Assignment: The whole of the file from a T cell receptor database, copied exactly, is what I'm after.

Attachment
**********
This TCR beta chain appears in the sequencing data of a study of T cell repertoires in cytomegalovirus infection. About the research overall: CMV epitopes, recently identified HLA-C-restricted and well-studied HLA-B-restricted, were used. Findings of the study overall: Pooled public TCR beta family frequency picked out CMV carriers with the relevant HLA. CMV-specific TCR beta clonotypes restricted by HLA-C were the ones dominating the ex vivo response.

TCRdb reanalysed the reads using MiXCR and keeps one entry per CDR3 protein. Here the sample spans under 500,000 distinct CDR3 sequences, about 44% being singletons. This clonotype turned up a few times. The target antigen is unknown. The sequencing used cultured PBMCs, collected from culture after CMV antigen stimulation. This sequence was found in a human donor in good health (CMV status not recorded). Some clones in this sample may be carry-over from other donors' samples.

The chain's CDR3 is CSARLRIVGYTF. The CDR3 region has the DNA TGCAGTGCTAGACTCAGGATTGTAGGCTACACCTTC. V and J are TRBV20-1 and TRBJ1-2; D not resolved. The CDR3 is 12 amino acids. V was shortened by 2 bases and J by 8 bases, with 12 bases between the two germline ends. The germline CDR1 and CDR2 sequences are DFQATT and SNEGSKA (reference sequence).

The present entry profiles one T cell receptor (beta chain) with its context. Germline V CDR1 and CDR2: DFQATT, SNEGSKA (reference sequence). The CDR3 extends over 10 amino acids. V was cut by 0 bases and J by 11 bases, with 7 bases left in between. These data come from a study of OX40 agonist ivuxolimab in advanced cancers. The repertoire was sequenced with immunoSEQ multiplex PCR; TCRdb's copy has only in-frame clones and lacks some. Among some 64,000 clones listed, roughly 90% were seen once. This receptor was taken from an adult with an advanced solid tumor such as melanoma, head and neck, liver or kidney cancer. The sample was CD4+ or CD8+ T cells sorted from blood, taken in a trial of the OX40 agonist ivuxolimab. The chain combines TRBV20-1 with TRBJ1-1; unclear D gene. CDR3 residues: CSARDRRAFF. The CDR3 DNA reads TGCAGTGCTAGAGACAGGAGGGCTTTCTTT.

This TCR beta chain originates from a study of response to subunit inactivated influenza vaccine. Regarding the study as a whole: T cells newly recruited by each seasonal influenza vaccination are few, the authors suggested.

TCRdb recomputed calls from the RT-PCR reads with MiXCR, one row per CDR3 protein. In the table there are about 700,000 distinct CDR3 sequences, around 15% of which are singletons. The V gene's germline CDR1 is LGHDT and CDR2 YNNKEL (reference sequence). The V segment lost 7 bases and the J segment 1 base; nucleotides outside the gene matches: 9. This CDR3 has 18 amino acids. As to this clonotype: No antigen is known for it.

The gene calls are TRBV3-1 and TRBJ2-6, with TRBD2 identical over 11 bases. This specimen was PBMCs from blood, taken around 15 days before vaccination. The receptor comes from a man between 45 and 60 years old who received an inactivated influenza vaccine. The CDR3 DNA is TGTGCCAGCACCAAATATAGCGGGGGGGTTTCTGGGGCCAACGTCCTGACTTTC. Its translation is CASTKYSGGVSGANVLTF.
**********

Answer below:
This TCR beta chain appears in the sequencing data of a study of T cell repertoires in cytomegalovirus infection. About the research overall: CMV epitopes, recently identified HLA-C-restricted and well-studied HLA-B-restricted, were used. Findings of the study overall: Pooled public TCR beta family frequency picked out CMV carriers with the relevant HLA. CMV-specific TCR beta clonotypes restricted by HLA-C were the ones dominating the ex vivo response.

TCRdb reanalysed the reads using MiXCR and keeps one entry per CDR3 protein. Here the sample spans under 500,000 distinct CDR3 sequences, about 44% being singletons. This clonotype turned up a few times. The target antigen is unknown. The sequencing used cultured PBMCs, collected from culture after CMV antigen stimulation. This sequence was found in a human donor in good health (CMV status not recorded). Some clones in this sample may be carry-over from other donors' samples.

The chain's CDR3 is CSARLRIVGYTF. The CDR3 region has the DNA TGCAGTGCTAGACTCAGGATTGTAGGCTACACCTTC. V and J are TRBV20-1 and TRBJ1-2; D not resolved. The CDR3 is 12 amino acids. V was shortened by 2 bases and J by 8 bases, with 12 bases between the two germline ends. The germline CDR1 and CDR2 sequences are DFQATT and SNEGSKA (reference sequence).

The present entry profiles one T cell receptor (beta chain) with its context. Germline V CDR1 and CDR2: DFQATT, SNEGSKA (reference sequence). The CDR3 extends over 10 amino acids. V was cut by 0 bases and J by 11 bases, with 7 bases left in between. These data come from a study of OX40 agonist ivuxolimab in advanced cancers. The repertoire was sequenced with immunoSEQ multiplex PCR; TCRdb's copy has only in-frame clones and lacks some. Among some 64,000 clones listed, roughly 90% were seen once. This receptor was taken from an adult with an advanced solid tumor such as melanoma, head and neck, liver or kidney cancer. The sample was CD4+ or CD8+ T cells sorted from blood, taken in a trial of the OX40 agonist ivuxolimab. The chain combines TRBV20-1 with TRBJ1-1; unclear D gene. CDR3 residues: CSARDRRAFF. The CDR3 DNA reads TGCAGTGCTAGAGACAGGAGGGCTTTCTTT.

This TCR beta chain originates from a study of response to subunit inactivated influenza vaccine. Regarding the study as a whole: T cells newly recruited by each seasonal influenza vaccination are few, the authors suggested.

TCRdb recomputed calls from the RT-PCR reads with MiXCR, one row per CDR3 protein. In the table there are about 700,000 distinct CDR3 sequences, around 15% of which are singletons. The V gene's germline CDR1 is LGHDT and CDR2 YNNKEL (reference sequence). The V segment lost 7 bases and the J segment 1 base; nucleotides outside the gene matches: 9. This CDR3 has 18 amino acids. As to this clonotype: No antigen is known for it.

The gene calls are TRBV3-1 and TRBJ2-6, with TRBD2 identical over 11 bases. This specimen was PBMCs from blood, taken around 15 days before vaccination. The receptor comes from a man between 45 and 60 years old who received an inactivated influenza vaccine. The CDR3 DNA is TGTGCCAGCACCAAATATAGCGGGGGGGTTTCTGGGGCCAACGTCCTGACTTTC. Its translation is CASTKYSGGVSGANVLTF.